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Critical appreciation of Tintern Abbey, focussing on the ways in which it is a typical romantic poem.

Extracts from this essay...

Introduction

Critical appreciation of 'Tintern Abbey', focussing on the ways in which it is a typical romantic poem. Set in the tranquil welsh countryside, the opening of the poem is dense in naturalistic imagery impelling the reader to be transported into the magnificent "wild, secluded scenes" and thus forcing the reader to appreciate the power and beauty of nature just as Wordsworth himself does, an approach typical of Romanticism. Samuel Taylor Coleridge saw poetry as "the mediatress between, and reconciler of nature and man". This quote lends significance to the fact that the opening stanza immediately connects nature with man, focusing on the emotions that nature enforces and man feels, forming the connection between the two and thus defining the poem as undoubtedly Romantic. Wordsworth finds solace in the memory of the landscape; it provides him with "tranquil restoration". This was particularly important for Wordsworth seeing as he suffered from what we now call bipolar disorder and thus, emotionally, he would have been very unstable. Nature acts as "the anchor of my purest thoughts". It is Wordsworth's constant; unlike the world around him that is radically changing in an industrial revolution. Nature is fixed and impervious to changes in the physical world, much like how Wordsworth would like to be himself. The beauty of Tintern provides Wordsworth with access to a more spiritual state because the place itself is "of aspect more sublime".

Middle

This shows not only the power that nature holds over Wordsworth, but also the depth of emotion that he felt. It seems that the memory of the landscape is not composed solely of the sight but more of the emotions that were aroused in him as he viewed. This suggests that Wordsworth does not perceive the landscape solely through the "eye" but more importantly in his mind too. The sight and picture of the landscape may gradually fade and he would have to go back to the place itself to fully recall the picture but the emotions Wordsworth associates with the setting are rooted in the depths of the sub consciousness and will remain stored there, available for him to summon at any time. However his method of perception has changed over time. He is no longer a boy and thus sees nature differently. Wordsworth realises that he has changed so much that "I cannot paint / What then I was". It is this maturity that has caused him to look at nature in a very different manner. Whilst previously in his "thoughtless youth" nature to him was "an appetite: a feeling and a love". But now he has grown and "that time is past, and all its aching joys are now no more and all its dizzy raptures".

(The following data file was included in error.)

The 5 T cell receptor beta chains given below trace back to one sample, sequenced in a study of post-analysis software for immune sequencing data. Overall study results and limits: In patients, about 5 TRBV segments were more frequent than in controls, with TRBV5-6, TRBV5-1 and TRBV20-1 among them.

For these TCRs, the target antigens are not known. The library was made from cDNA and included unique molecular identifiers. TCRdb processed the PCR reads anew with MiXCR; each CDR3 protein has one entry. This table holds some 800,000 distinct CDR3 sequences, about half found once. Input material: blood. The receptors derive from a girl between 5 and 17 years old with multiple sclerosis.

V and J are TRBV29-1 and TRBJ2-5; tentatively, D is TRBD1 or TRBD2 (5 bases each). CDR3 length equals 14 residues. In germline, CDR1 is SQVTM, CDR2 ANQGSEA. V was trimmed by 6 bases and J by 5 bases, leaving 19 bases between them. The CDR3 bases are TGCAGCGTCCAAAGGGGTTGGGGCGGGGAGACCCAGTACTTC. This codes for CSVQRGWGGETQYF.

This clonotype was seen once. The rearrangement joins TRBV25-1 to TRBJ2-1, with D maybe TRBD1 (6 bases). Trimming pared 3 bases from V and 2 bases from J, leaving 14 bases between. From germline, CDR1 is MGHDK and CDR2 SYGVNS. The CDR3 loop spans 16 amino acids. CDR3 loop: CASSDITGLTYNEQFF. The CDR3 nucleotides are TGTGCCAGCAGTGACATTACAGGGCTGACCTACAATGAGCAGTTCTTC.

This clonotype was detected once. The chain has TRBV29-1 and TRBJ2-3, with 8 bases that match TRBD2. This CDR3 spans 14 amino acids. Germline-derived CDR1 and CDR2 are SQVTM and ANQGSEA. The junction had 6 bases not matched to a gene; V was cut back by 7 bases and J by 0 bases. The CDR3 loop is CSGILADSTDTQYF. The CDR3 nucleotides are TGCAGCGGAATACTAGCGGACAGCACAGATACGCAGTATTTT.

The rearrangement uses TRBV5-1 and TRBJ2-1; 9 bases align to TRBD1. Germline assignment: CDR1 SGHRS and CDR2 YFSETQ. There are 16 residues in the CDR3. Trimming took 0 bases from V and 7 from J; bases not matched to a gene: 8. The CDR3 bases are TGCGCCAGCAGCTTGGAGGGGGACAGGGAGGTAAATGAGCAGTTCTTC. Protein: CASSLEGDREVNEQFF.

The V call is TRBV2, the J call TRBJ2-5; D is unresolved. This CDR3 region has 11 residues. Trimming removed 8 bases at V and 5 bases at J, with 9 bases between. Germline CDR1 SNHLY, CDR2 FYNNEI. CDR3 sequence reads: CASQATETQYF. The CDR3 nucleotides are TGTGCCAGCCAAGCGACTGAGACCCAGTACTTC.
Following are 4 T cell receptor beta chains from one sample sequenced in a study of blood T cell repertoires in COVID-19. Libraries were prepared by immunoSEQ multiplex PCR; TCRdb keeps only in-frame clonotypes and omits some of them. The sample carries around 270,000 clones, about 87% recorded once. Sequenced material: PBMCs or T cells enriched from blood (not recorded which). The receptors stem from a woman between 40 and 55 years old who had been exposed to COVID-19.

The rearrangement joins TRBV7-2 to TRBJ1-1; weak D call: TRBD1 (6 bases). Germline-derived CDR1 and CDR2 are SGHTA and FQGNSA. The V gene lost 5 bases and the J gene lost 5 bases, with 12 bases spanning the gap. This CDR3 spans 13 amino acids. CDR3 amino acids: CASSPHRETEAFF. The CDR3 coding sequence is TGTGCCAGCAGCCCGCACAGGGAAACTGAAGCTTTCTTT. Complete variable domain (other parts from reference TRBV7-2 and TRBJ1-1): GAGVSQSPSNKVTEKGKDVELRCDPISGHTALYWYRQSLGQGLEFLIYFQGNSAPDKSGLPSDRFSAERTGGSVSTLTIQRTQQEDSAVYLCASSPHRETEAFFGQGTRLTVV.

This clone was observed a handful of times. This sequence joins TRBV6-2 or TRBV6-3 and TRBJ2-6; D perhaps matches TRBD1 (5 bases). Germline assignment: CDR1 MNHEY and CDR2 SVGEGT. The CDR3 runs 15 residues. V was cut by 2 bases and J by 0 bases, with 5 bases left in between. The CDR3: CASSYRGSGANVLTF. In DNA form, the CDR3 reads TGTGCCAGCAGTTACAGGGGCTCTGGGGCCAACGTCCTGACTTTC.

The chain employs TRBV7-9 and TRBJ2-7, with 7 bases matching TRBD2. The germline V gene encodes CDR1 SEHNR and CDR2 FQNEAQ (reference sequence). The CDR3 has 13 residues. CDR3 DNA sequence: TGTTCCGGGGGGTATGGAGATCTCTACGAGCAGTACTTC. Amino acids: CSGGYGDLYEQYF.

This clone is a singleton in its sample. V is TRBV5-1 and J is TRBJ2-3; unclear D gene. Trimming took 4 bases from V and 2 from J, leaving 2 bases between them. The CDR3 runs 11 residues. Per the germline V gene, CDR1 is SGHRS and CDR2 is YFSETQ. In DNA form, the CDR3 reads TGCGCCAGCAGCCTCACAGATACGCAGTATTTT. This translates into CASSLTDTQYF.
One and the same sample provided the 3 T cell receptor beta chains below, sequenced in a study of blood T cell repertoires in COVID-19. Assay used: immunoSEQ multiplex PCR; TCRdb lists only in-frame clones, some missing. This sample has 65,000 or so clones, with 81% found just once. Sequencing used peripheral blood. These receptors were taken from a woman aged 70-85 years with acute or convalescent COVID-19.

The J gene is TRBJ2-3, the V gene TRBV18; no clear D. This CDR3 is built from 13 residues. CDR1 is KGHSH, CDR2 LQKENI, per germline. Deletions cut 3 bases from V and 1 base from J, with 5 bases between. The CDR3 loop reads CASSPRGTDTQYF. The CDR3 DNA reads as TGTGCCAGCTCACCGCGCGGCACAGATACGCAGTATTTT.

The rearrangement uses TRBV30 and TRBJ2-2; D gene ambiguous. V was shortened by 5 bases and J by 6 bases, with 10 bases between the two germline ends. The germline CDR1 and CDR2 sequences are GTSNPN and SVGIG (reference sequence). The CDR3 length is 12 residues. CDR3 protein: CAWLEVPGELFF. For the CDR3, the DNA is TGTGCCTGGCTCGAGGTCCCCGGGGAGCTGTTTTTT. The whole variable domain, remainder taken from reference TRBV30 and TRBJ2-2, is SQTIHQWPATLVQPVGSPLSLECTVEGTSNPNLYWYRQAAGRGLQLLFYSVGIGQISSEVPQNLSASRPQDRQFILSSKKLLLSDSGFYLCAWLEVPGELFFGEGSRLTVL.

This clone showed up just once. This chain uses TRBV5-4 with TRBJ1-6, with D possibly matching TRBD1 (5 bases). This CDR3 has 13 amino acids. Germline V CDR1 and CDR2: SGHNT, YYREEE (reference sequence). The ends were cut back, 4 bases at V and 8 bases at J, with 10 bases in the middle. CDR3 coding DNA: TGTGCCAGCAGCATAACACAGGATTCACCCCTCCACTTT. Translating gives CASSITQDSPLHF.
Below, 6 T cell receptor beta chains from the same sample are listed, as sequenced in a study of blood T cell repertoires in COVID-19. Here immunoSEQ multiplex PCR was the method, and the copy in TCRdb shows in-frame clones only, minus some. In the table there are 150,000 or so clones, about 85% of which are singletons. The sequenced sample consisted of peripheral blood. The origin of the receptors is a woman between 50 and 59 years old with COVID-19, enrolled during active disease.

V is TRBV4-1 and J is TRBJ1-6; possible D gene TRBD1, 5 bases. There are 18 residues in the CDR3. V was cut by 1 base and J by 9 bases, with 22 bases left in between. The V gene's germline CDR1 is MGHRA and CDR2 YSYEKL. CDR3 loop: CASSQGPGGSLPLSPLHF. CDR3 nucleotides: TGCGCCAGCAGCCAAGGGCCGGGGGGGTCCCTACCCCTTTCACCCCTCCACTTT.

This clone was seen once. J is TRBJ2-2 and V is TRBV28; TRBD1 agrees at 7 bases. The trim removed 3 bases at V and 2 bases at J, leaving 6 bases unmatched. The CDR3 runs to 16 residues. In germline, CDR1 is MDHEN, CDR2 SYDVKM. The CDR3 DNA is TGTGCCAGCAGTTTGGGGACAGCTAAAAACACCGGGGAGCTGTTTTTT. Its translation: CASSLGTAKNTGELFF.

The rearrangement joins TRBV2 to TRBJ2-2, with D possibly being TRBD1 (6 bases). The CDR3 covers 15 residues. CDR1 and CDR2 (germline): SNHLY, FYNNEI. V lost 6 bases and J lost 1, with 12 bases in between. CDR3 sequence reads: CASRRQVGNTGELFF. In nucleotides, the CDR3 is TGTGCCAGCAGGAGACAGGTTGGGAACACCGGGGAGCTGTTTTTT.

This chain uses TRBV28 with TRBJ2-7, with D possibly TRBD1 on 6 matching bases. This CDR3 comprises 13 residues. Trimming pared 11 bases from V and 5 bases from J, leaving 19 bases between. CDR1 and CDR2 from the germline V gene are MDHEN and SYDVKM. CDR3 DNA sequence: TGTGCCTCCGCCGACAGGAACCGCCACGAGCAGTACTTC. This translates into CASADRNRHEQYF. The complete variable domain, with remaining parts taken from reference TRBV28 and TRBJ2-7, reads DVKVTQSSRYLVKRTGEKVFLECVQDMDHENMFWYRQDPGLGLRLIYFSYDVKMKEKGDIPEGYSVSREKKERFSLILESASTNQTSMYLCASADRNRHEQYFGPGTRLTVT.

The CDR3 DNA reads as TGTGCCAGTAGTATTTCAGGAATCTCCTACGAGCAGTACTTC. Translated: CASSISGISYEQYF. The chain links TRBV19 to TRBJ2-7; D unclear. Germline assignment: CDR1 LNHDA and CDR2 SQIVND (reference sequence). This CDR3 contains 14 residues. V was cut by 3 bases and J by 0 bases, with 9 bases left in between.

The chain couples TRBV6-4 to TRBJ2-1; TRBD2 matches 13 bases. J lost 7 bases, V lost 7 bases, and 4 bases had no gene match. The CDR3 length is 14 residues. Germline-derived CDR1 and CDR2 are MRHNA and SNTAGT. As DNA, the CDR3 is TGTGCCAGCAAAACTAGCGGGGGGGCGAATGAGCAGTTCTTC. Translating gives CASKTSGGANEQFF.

Conclusion

This would indicate that nature brings them together, providing a shared experience that links them both together. So, if he dies she will still have access to him through this shared mind or shared experience, highlighting the immortality of both the soul and nature. However it may not only be the immortality of nature the poet wants to bring to light. The mood of this final stanza constantly oscillates between faith and anxiousness. Wordsworth first advises Dorothy to not forget 'nature', but this advice then changes into a plea that Dorothy (and perhaps the reader) remember the poet himself. Perhaps the passing of his straightforward youth into the complex "still, sad music of humanity," has lead Wordsworth to recognise his own mortality. Thus the impetus behind Wordsworth's final message to Dorothy and to the reader could be his desire for his own kind of immortality. Just as he would carry the "beauteous forms" of Tintern Abbey with him and draw on them for "restoration", he wants Dorothy and the reader to carry his lines in our minds and use them, just as he used nature, to venture into a realm of consciousness beyond mortality. Thus in writing the poem Wordsworth or possibly the poem itself has achieved a state similar to nature in that he or it has become the mediator between man and his nature, which was, as I stated in the opening paragraph, what Coleridge stated the ultimate goal of romantic poetry to be. 1 Oxford English Dictionary (1989) ?? ?? ?? ?? Francesca Tye 13SBe

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